Tuesday, June 4, 2013
Go To Original
The US Supreme Court ruling on Monday that police can collect DNA samples from arrestees is another major attack on constitutional rights and an expansion in the powers of the state.
The 5-4 decision has vast implications not just for facilitating the growth of the state database of genetic information—which currently includes more than 11 million individuals—but for the basic right to be free from unreasonable searches and seizures. The decision allows for the collection of DNA information of individuals who are not convicted of a crime, and are therefore presumed innocent, to be used as evidence in cases for which the state has no reasonable suspicion that they are guilty.
In overturning a previous ruling by the Maryland Court of Appeals, Justice Anthony Kennedy, who wrote the majority opinion, argued that swabbing for DNA samples is akin to fingerprinting and mugshots—a “legitimate police booking procedure” that can be used to identify the arrestee. In fact, the acquired evidence is not used primarily for identification, but for submission in government databases.
Kennedy was joined by most of the traditional right-wing of the court, including Chief Justice John Roberts and Justices Clarence Thomas and Samuel Alito, along with a traditional liberal, Justice Stephen Breyer. The dissent was written by conservative Justice Antonin Scalia, who was joined by Justices Ruth Bader Ginsberg, Sonia Sotomayor and Elena Kagan.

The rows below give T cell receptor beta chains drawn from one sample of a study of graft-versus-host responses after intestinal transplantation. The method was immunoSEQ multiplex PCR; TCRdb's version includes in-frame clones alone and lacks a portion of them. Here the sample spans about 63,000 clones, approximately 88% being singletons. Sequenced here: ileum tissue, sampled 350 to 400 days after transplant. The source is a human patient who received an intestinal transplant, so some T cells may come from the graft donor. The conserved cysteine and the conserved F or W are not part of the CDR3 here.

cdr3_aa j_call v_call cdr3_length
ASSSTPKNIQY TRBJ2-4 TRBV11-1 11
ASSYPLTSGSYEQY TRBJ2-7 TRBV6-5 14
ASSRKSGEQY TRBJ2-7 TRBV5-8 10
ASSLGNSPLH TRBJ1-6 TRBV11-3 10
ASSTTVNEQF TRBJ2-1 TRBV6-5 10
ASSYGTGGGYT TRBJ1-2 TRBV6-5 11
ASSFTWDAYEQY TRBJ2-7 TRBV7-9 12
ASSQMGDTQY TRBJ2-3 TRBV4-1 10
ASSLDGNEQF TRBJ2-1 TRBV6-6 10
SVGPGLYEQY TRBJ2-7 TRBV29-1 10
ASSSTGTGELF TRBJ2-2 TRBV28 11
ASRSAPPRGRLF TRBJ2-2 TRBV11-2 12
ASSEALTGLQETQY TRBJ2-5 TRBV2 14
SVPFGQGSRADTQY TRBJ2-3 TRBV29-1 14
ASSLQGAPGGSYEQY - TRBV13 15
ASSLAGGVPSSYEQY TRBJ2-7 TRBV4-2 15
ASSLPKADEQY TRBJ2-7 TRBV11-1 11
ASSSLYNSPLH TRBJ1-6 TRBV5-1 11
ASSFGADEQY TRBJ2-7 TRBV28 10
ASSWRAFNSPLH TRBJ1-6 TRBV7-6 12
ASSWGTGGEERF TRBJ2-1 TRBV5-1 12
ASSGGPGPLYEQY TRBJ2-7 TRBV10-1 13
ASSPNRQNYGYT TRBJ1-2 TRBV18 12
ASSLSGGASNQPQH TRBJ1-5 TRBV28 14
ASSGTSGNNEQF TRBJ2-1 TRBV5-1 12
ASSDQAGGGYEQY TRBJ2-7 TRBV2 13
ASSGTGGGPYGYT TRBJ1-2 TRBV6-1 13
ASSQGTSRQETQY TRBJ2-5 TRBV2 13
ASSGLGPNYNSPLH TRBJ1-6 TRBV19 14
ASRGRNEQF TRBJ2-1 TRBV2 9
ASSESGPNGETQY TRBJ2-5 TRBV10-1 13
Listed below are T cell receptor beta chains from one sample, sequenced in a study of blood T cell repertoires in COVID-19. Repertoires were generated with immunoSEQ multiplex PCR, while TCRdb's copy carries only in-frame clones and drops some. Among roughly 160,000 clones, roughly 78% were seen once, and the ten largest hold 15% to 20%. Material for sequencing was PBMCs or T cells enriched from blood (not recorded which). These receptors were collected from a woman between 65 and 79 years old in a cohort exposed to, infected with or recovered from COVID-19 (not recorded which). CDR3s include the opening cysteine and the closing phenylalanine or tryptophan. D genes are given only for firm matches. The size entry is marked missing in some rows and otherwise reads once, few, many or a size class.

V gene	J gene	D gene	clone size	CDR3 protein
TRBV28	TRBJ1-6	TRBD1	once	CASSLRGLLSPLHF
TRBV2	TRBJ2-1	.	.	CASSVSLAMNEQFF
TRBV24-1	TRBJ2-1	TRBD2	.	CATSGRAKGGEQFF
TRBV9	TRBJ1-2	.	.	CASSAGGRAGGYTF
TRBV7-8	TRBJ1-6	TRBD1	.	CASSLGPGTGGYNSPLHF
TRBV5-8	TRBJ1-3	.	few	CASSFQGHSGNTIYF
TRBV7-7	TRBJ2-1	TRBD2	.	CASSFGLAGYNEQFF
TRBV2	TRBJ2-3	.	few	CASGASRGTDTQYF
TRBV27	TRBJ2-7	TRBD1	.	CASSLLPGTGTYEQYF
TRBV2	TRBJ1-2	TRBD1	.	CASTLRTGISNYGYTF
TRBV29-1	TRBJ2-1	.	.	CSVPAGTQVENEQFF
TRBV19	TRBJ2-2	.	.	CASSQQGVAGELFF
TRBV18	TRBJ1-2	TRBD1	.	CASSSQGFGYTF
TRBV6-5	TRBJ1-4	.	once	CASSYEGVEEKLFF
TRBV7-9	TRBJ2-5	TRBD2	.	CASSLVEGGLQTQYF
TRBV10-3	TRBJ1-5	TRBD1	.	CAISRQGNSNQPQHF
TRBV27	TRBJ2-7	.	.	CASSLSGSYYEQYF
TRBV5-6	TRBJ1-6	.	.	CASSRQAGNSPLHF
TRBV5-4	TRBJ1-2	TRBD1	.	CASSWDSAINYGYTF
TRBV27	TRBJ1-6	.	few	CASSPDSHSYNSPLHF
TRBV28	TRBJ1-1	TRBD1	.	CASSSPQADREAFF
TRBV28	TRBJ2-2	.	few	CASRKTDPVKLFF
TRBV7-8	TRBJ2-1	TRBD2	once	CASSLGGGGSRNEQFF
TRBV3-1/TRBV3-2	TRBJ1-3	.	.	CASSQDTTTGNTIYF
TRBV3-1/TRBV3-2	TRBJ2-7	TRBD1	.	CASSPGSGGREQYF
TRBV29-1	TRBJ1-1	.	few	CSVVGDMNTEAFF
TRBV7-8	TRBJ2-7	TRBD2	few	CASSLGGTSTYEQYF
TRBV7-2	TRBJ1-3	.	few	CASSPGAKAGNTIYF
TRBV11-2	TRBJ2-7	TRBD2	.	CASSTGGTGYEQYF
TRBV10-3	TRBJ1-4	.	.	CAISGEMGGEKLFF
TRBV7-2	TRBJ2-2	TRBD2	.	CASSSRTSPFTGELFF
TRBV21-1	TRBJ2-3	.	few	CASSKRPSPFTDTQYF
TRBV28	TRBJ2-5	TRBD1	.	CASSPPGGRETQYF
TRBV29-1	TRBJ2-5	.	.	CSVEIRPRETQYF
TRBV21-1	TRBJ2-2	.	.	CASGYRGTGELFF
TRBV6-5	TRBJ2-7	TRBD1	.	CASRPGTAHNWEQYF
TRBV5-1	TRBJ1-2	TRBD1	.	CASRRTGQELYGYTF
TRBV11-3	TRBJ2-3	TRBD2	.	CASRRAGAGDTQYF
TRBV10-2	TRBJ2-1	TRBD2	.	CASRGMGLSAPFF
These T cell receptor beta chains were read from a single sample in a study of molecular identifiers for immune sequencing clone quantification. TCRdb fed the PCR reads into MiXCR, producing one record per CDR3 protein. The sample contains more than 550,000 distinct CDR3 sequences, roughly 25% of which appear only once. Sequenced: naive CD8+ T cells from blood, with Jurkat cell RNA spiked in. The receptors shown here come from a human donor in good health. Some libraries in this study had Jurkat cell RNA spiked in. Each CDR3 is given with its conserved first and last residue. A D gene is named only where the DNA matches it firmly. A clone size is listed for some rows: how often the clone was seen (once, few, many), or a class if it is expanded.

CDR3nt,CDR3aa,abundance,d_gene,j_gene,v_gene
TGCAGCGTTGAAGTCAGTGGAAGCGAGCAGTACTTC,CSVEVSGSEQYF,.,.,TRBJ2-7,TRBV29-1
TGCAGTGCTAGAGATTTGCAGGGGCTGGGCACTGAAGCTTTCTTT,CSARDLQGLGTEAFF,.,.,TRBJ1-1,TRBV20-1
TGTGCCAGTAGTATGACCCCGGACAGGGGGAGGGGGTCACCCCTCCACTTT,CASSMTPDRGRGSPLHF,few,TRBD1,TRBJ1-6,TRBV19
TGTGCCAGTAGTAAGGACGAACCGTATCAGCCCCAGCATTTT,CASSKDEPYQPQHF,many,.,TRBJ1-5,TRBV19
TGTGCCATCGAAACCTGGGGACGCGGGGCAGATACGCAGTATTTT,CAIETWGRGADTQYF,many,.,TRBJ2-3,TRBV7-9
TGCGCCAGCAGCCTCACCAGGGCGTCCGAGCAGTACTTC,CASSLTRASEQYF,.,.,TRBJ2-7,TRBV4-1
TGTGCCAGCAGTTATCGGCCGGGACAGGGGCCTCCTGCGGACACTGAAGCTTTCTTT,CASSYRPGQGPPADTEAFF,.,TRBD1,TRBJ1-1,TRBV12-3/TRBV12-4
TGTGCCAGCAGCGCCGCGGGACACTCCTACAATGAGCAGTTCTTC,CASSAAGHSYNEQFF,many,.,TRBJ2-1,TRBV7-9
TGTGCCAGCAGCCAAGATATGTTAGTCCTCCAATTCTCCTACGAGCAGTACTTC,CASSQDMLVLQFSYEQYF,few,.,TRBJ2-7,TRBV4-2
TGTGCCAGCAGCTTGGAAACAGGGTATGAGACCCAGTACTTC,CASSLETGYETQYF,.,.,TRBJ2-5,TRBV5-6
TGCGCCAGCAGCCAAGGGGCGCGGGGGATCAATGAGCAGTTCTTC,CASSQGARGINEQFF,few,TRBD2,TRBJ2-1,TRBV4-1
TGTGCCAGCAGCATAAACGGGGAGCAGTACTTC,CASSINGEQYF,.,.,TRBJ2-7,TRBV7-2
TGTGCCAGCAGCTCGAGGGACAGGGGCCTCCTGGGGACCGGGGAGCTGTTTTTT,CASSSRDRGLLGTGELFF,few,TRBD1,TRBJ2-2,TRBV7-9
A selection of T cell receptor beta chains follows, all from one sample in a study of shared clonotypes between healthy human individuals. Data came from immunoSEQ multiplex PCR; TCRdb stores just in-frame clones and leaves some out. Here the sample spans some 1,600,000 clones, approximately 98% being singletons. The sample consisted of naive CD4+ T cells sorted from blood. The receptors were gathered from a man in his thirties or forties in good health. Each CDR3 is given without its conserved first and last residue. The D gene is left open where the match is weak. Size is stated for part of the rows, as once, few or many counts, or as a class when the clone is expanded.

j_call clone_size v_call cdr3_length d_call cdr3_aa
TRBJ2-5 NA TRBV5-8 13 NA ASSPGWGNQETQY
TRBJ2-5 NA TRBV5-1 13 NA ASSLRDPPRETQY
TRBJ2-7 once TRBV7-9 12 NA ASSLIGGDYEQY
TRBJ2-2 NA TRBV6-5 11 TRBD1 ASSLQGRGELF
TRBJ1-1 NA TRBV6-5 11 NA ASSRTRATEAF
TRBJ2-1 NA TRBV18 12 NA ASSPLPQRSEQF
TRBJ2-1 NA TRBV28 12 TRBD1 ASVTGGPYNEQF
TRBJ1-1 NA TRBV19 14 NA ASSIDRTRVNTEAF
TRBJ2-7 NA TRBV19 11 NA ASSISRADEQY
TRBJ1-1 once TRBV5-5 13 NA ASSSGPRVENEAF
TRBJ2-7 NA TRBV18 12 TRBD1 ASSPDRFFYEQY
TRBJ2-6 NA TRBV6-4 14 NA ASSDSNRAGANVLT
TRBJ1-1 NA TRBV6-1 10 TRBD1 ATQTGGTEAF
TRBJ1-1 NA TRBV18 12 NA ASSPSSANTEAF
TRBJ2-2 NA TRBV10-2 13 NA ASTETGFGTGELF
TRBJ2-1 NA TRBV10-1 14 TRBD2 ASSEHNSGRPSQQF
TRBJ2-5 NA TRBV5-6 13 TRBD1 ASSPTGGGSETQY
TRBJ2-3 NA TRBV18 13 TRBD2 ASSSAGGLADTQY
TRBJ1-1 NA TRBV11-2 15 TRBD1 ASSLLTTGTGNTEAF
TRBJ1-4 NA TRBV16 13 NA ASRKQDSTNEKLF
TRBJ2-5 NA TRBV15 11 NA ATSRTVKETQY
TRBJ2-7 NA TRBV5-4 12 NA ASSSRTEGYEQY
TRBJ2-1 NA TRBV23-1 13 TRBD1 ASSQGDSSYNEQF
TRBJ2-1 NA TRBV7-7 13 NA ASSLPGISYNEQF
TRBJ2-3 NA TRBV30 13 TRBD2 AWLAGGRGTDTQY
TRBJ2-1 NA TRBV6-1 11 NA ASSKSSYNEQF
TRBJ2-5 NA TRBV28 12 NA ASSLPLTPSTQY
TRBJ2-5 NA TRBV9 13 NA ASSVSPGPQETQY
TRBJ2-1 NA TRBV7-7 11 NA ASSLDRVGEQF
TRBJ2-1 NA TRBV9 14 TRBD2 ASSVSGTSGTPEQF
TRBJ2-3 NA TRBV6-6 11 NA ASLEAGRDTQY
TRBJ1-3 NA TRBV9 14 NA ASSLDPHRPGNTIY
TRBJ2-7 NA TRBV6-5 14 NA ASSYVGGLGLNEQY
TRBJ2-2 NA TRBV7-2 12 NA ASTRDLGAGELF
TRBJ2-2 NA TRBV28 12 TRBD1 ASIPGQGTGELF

The case, Maryland vs. King, involved a Maryland man, Alonzo Jay King Jr., who was arrested in 2009 on assault charges. Before being convicted on assault, his DNA was obtained. This led to his conviction in an unrelated rape charge from 2003.
The Maryland appeals court overturned the rape conviction, ruling that the state law authorizing DNA collection from arrestees was a violation of the Fourth Amendment, which says that the “right of the people to be secure in their persons, house, papers and effects, against unreasonable searches and seizures, shall not be violated.”
The Maryland court ruled that the “weighty and reasonable expectation of privacy against warrantless, suspicion-less searches” overruled any “purported interests in assuring proper identification,” and that DNA provided a “vast genetic treasure map” for the state to utilize.
It speaks to the decay of liberalism that it was left to the arch-reactionary Scalia to make certain valid points, from a libertarian perspective, in opposition to the majority ruling. Reading his decision from the bench, Scalia noted that the majority was carrying out a “sleight of hand” by justifying the collection of DNA data as necessary for identification.
“Make no mistake about it: because of today’s decision, your DNA can be taken and entered into a national database if you are ever arrested, rightly or wrongly, and for whatever reason.” He added that “the proud men who wrote the charter of our liberties would not have been so eager to open their mouths for royal inspection.”
The same logic that is used to justify warrantless seizure of DNA evidence could be employed to argue for a vast array of intrusive information-gathering activities by the state—any one of which might also have the effect of obtaining information to solve past crimes.
In opposing the decision, Steven Shapiro, the legal director for the American Civil Liberties Union, noted that it “creates a gaping new exception to the Fourth Amendment,” which “has long been understood to mean that the police cannot search for evidence of a crime—and all nine justices agreed that DNA testing is a search—without individualized suspicion. Today’s decision eliminates that crucial safeguard.”